Under the WUCIOA, a CIC may be created only by recording a declaration and a map and, with respect to a cooperative, the real estate must be conveyed subject to that declaration to the association. A declaration must contain the 14 elements outlined in the WUCIOA, including: the name; the type of CIC; a legal description of the real estate; the number of units created and whether the declarant has reserved the right to create additional units; and any restrictions on alienation of units, including any restrictions on leasing units. The declaration must allocate interests to each unit and set forth the formula used to establish allocations. If there are limited common elements, these must be specified and the unit to which each is allocated identified.

Management of a Common Interest Community.

The WUCIOA also includes provisions regarding the management of a CIC. An association must be organized no later than the date the first unit is conveyed to a purchaser. The membership of the association at all times consists exclusively of all unit owners. The association must have a board and be organized as a for-profit or nonprofit corporation or limited liability company.

Regardless of the form in which the association is organized, association officers and board members are subject to the same standards of care and loyalty and conflict of interest rules as are officers and directors under the Nonprofit Miscellaneous and Mutual Corporation Act (Act). Under the Act, a director must discharge the duties of a director, including duties as a member of a committee, and an officer with discretionary authority must discharge the officer's duties under that authority: in good faith; with the care an ordinarily prudent person in a like position would exercise under similar circumstances; and in a manner the director or officer reasonably believes to be in the best interests of the corporation.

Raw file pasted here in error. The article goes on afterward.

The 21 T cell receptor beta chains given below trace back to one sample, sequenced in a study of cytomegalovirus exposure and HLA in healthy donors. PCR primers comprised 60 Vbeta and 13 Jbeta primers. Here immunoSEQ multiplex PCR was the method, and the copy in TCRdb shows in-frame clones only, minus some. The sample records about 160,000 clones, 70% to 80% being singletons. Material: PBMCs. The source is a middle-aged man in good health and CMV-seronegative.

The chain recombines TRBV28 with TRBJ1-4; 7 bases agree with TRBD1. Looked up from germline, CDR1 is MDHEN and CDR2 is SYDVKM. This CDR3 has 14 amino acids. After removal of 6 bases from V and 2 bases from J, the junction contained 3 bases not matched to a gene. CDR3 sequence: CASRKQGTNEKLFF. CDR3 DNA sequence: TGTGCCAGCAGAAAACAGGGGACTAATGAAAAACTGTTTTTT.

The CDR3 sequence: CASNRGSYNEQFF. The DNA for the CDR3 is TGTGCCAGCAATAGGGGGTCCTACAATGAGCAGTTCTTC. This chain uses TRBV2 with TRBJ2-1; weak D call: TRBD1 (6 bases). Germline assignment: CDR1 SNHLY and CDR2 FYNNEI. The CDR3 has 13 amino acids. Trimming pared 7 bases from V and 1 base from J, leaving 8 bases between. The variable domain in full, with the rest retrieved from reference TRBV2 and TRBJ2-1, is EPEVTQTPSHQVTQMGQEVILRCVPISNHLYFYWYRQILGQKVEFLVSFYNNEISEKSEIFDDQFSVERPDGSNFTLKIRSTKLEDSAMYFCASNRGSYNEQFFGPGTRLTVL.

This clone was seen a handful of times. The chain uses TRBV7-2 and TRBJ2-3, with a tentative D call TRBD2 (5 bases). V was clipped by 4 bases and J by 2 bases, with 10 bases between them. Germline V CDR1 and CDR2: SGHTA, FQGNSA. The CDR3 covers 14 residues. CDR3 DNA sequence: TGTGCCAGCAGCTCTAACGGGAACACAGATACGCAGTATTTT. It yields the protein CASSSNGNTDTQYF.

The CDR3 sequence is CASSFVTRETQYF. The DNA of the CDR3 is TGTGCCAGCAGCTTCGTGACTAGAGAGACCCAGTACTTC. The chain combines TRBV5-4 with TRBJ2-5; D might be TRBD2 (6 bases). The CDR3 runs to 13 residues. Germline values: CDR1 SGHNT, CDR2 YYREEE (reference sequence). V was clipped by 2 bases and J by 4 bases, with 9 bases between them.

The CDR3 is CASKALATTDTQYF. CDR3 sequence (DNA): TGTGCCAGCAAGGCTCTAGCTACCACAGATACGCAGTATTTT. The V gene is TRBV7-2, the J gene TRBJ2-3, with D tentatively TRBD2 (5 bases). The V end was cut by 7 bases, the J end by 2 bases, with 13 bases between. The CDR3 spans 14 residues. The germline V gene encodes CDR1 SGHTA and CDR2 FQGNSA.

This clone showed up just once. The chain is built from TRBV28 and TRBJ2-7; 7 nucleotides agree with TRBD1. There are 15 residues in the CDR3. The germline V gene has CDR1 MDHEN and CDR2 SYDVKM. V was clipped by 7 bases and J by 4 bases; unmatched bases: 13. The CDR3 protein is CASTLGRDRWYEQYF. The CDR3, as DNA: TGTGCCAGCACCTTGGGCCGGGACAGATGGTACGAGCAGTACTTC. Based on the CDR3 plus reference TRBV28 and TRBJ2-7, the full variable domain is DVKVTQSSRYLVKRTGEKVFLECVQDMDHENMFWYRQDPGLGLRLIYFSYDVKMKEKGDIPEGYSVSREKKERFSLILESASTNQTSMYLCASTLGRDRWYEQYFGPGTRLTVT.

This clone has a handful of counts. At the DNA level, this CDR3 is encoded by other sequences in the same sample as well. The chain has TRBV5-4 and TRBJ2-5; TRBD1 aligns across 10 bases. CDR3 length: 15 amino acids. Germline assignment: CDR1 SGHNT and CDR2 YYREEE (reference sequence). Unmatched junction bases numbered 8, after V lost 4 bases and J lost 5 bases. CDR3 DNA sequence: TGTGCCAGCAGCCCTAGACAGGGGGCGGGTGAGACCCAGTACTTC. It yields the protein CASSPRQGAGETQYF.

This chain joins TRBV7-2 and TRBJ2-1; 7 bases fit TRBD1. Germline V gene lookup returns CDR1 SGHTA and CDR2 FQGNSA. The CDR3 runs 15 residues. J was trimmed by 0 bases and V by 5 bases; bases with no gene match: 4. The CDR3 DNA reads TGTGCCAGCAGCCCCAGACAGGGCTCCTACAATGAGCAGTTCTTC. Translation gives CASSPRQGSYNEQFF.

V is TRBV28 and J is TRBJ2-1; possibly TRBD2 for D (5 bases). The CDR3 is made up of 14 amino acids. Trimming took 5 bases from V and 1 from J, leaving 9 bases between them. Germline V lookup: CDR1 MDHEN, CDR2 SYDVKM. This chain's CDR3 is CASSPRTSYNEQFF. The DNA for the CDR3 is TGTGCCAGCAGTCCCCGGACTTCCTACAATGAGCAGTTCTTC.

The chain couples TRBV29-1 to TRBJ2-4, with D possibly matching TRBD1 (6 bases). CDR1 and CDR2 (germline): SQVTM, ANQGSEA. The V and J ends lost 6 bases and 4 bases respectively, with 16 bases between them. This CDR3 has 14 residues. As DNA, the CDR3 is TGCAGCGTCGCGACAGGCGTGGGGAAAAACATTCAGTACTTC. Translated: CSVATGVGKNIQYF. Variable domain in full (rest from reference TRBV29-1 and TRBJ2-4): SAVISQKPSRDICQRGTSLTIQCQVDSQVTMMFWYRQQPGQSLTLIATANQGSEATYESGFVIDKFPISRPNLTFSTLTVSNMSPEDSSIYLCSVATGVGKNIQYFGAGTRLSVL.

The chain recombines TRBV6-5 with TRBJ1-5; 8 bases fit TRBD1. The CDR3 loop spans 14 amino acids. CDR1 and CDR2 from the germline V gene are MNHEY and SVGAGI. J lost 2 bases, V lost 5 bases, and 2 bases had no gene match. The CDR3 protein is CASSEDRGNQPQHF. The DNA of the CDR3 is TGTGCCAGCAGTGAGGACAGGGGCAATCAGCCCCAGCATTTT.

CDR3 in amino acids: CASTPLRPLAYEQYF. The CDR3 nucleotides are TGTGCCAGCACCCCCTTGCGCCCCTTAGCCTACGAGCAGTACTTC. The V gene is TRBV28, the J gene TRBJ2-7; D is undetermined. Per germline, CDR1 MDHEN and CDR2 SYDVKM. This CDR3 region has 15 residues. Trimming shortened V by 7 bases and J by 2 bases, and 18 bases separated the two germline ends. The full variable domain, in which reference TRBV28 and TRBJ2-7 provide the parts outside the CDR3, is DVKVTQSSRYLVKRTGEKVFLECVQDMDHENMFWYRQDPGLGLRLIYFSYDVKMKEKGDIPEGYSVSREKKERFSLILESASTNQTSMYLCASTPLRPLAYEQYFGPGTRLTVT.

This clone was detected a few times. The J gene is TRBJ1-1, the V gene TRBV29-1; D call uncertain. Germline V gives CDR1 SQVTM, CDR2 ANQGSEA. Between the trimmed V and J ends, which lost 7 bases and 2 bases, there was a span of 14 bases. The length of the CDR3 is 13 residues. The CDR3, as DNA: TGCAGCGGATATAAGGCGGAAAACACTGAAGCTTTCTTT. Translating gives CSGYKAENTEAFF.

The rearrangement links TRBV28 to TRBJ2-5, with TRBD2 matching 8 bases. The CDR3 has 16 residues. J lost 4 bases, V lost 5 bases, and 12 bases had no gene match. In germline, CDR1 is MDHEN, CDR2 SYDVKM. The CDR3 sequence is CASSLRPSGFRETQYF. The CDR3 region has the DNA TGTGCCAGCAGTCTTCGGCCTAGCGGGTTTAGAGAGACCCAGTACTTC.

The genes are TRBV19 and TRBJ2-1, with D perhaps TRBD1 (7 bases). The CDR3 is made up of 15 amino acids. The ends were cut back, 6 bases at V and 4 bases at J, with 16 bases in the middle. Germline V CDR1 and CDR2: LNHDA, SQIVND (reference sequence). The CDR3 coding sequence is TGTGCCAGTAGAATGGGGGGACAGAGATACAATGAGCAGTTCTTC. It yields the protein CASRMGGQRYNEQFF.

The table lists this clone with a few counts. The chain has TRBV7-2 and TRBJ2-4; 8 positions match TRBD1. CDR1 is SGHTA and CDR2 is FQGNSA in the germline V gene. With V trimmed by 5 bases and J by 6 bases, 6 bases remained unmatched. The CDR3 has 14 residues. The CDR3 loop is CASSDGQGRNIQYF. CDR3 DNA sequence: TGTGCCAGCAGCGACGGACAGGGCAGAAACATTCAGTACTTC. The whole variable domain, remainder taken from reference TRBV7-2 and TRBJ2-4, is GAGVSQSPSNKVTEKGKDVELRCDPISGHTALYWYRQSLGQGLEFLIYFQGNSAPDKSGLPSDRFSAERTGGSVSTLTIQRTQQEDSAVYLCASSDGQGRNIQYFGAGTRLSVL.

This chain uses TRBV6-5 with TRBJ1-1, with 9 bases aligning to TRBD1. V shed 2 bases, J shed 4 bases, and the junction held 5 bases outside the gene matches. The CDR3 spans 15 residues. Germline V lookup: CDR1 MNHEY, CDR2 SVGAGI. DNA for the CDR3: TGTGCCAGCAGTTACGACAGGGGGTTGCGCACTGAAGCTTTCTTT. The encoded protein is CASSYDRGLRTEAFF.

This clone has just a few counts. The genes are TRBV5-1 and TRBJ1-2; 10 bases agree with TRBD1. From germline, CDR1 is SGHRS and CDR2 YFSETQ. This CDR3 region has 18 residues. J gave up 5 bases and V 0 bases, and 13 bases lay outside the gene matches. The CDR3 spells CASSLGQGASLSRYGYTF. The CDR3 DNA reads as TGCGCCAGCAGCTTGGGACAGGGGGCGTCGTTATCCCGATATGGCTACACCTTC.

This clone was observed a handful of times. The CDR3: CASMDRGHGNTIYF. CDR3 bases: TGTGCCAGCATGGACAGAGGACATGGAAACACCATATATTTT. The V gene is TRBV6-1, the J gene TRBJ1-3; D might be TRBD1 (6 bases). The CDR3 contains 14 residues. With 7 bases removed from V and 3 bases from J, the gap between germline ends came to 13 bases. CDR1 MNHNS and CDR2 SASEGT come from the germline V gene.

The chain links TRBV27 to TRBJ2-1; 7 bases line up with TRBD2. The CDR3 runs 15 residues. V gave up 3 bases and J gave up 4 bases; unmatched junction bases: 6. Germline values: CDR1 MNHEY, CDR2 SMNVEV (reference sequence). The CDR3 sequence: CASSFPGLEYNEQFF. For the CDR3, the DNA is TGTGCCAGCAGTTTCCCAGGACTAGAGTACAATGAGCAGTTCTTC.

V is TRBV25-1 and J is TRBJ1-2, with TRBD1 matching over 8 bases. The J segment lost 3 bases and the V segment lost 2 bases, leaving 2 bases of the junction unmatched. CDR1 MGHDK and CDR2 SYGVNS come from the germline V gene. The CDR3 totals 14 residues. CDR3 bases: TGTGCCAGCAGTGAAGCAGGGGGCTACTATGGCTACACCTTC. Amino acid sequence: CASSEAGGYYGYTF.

The WUCIOA includes provisions governing adoption of budgets, assessments, and special assessments. Within 30 days after adoption of any proposed budget, the board must provide a copy to all unit owners and set a date for a meeting to consider ratification. Unless at that meeting the owners of units to which a majority of the votes in the association are allocated reject the budget, the budget and the assessments are ratified whether or not a quorum is present. If the budget is rejected, then the periodic budget last ratified by the unit owners continues until a new budget is ratified.

Reserve study requirements are also included. One or more unit owners may bring an action to enforce them. A court may order specific performance and may award reasonable attorneys' fees to the prevailing party.

Condominium Warranties.

The WUCIOA defines condominium as a CIC in which portions of the real estate are designated for separate ownership and the remainder of the real estate is designated for common ownership solely by the owners of those portions. A CIC is not a condominium unless the undivided interests in the common elements are vested in the unit owners.

Under the WUCIOA (and the WCA), express warranties are written assertions, including descriptions, that are made by the declarant or dealer with respect to a condominium and that are relied upon by a purchaser in purchasing the unit.